Tuesday, December 30, 2014

Garbage the math game: all you need is a deck of cards!

One very important math concept for kindergarteners to learn is number order. We hope that they are able to place numbers on a number line, which looks something like this:


We also hope they master what's called "hierarchical inclusion," meaning that they know that numbers build by one at a time. For example, if I said "5," I hope they can see and understand that 5 is one more than 4, and one less than 6, and picture those numbers in order. We do lots of games and activities with number lines and counting to help them develop these understandings.

We also work a lot with what is called a "ten frame." Ten is the most important number in our Base 10 number system, so we spend a lot of time becoming familiar with it in kindergarten (and every grade after that...). One way for kids to be comfortable with ten is to use a ten frame when we work with numbers. Here is a picture of a ten frame, which is essentially two rows of five boxes.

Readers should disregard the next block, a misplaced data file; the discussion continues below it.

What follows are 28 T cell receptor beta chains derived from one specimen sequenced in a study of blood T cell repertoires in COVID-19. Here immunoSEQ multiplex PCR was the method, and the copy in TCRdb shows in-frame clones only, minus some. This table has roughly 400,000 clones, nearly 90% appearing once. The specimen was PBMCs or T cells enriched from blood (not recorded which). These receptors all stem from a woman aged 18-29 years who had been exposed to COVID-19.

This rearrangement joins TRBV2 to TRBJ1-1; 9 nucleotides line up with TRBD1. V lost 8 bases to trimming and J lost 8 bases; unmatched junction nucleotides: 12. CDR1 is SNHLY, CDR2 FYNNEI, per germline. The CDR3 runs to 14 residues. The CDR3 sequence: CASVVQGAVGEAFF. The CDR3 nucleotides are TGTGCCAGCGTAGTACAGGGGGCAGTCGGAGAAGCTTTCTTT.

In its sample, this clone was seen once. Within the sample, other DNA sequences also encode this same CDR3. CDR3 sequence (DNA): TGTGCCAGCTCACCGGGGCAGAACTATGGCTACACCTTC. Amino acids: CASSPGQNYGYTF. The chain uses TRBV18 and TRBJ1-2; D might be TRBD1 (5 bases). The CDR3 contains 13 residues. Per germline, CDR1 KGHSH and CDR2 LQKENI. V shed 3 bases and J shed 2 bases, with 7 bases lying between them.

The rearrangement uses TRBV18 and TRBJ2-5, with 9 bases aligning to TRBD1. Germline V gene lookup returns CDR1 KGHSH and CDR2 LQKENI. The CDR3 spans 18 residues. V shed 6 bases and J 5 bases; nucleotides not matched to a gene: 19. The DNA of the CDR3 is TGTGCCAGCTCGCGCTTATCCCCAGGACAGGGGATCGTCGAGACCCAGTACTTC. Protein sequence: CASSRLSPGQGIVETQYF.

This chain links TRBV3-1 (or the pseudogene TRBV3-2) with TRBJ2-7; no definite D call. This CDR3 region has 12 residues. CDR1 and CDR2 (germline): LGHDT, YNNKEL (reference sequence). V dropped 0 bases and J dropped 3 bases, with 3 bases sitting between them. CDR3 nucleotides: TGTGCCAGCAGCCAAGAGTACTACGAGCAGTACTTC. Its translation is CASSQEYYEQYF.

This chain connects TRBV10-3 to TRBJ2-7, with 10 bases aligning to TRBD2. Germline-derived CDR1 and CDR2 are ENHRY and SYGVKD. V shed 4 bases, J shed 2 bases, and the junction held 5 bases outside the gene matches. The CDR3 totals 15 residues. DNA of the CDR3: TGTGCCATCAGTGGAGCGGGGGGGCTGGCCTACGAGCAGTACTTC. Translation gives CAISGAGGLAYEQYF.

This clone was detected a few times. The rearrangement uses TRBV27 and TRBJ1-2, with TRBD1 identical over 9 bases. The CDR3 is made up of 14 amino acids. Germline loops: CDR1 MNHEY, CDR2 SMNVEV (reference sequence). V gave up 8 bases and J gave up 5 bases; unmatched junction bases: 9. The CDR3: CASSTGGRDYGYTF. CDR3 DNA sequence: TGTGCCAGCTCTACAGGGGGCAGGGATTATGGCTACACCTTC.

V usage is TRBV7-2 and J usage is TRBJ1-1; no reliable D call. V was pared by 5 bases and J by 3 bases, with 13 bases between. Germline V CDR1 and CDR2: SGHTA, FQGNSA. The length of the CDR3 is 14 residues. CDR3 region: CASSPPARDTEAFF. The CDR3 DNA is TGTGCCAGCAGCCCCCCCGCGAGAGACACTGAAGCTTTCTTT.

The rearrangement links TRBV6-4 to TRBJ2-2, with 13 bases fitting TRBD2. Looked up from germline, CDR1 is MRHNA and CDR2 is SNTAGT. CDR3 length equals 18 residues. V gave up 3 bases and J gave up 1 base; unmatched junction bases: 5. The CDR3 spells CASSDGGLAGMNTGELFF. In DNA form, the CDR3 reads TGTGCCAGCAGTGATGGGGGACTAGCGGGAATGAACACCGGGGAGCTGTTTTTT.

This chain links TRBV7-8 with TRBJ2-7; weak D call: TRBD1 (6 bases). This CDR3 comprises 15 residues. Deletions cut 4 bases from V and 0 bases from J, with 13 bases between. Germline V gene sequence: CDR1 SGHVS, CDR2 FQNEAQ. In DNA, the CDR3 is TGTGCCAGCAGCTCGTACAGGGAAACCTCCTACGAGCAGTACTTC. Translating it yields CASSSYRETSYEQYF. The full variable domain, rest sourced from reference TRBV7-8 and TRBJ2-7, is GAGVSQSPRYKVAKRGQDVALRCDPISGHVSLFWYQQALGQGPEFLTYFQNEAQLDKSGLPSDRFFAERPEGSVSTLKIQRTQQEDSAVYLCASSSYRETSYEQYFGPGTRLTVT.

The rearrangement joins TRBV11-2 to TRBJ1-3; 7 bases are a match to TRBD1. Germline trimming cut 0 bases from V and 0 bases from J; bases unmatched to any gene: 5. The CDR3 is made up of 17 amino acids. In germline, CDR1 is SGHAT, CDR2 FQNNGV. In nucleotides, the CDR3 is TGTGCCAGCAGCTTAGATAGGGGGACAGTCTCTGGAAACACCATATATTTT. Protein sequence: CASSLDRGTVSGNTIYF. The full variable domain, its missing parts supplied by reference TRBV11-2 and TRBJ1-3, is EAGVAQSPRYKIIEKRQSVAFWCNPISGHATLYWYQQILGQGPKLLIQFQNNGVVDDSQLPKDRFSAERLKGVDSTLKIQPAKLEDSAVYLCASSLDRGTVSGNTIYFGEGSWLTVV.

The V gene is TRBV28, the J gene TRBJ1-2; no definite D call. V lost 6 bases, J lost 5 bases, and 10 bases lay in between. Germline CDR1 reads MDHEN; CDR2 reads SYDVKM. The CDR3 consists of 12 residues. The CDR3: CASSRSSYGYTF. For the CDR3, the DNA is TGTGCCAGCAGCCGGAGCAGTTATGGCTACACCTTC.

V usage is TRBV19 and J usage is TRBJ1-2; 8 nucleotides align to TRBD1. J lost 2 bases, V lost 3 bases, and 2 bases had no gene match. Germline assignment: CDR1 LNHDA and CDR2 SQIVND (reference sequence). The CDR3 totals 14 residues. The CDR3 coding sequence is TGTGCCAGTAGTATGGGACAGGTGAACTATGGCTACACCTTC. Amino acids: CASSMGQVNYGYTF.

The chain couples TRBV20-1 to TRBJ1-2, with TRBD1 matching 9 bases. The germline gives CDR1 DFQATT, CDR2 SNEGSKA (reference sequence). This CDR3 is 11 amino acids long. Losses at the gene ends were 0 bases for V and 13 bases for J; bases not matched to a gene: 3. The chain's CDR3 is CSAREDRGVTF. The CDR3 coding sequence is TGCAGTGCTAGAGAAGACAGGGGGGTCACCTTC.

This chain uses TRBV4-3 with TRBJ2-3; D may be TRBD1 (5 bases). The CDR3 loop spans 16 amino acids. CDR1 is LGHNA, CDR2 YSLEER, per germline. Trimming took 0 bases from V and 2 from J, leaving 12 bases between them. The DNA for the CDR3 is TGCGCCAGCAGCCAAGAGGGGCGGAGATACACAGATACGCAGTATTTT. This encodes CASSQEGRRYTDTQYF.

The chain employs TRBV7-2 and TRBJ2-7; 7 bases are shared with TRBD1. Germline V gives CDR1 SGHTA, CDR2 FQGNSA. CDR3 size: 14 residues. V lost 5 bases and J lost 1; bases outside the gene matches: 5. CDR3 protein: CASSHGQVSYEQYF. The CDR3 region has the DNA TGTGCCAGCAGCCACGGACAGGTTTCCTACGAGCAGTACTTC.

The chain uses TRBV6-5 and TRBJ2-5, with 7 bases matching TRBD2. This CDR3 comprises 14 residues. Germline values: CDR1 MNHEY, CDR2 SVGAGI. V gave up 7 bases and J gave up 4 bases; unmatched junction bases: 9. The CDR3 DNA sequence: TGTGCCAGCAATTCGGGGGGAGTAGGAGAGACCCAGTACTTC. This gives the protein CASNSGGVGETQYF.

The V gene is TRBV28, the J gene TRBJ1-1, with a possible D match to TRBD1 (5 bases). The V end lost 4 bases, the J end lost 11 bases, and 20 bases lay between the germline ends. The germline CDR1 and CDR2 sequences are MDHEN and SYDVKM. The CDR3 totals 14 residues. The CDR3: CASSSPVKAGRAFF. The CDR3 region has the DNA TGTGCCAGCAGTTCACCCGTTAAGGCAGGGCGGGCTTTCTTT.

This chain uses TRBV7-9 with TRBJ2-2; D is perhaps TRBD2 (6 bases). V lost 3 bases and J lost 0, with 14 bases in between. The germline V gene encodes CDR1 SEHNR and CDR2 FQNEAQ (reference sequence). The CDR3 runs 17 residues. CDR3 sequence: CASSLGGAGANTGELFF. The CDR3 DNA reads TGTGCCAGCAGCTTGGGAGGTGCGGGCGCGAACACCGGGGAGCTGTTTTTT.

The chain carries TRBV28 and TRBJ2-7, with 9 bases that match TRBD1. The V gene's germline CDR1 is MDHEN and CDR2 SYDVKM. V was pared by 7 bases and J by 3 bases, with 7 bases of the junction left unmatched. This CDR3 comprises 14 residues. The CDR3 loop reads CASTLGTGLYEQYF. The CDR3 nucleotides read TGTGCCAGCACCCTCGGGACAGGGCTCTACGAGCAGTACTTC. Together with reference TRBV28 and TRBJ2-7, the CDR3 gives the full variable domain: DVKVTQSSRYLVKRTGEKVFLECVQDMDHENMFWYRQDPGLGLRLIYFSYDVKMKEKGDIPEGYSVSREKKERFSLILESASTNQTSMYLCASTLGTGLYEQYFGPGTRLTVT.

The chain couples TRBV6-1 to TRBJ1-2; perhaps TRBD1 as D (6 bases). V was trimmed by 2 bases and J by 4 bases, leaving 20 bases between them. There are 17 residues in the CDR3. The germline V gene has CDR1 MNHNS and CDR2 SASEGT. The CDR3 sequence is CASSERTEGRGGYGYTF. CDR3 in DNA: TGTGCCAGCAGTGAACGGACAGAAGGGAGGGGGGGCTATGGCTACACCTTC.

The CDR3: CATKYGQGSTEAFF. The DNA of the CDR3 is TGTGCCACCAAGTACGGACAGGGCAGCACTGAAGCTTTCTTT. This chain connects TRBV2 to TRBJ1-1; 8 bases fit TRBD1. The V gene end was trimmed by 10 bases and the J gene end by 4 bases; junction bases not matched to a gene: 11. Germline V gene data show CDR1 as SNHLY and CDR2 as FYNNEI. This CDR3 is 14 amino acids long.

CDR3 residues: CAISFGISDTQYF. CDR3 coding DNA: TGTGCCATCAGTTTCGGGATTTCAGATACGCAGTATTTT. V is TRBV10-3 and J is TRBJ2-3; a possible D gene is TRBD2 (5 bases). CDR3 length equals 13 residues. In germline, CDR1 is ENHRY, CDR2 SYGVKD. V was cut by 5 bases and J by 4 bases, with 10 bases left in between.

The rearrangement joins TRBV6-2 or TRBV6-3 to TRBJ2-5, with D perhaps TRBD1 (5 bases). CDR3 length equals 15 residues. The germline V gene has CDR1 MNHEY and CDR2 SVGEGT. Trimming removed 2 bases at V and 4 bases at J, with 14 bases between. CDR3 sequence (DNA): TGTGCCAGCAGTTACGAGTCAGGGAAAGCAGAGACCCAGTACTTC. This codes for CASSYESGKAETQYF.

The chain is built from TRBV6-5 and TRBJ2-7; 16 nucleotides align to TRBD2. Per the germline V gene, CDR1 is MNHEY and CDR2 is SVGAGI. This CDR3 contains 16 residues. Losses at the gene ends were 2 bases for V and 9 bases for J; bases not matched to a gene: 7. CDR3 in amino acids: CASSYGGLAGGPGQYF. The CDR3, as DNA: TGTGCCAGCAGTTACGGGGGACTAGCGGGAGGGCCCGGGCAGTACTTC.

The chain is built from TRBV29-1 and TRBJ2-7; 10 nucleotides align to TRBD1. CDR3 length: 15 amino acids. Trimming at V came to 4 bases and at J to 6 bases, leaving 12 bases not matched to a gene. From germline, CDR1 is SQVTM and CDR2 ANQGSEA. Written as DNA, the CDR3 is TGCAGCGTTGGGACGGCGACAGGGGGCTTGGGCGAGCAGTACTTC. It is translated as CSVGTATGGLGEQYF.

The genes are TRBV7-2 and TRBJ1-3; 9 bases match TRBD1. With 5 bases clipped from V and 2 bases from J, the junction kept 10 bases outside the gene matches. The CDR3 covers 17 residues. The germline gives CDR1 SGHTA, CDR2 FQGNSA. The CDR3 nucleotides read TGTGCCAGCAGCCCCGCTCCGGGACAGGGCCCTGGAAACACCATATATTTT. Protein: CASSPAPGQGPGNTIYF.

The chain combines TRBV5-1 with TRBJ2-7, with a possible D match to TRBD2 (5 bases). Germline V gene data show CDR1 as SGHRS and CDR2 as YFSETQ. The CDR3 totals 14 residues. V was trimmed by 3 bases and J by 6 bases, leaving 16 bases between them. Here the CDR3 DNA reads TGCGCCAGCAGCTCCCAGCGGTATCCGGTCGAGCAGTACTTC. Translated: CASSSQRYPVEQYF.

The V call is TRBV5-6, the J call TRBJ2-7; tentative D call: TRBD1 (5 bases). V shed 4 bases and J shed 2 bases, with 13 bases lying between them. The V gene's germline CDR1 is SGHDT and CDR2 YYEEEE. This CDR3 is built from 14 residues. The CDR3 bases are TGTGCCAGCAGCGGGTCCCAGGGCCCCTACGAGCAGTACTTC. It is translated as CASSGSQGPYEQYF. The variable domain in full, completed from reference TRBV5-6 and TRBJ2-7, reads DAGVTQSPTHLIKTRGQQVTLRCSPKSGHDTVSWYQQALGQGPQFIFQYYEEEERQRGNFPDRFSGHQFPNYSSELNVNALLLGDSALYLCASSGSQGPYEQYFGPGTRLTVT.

To represent a number, we fill in the boxes with the corresponding number of dots. Here is a ten frame for the number 6.


We do many games using ten frames at school, but I wanted to pass one along that can be done at home using a regular deck of cards! This game is called Garbage, and it's a great exercise for kids to become familiar with both ten frames and number order.

The game is somewhat complicated to explain in this short blog post, so instructions for how to play can be found here. But most likely, if you put a deck of cards in front of your kindergartener and ask them to teach you how to play Garbage, they'll be able to tell you with ease! We have been playing often, and the kids love it. (One thing to note: You may need to teach them that jacks, queens, and kings can be used as "10s." The decks of cards we play with at school are math cards, so they have numbers written on them instead of a regular card face.)

Here are some pictures of kindergarteners eagerly playing Garbage with their math partners!





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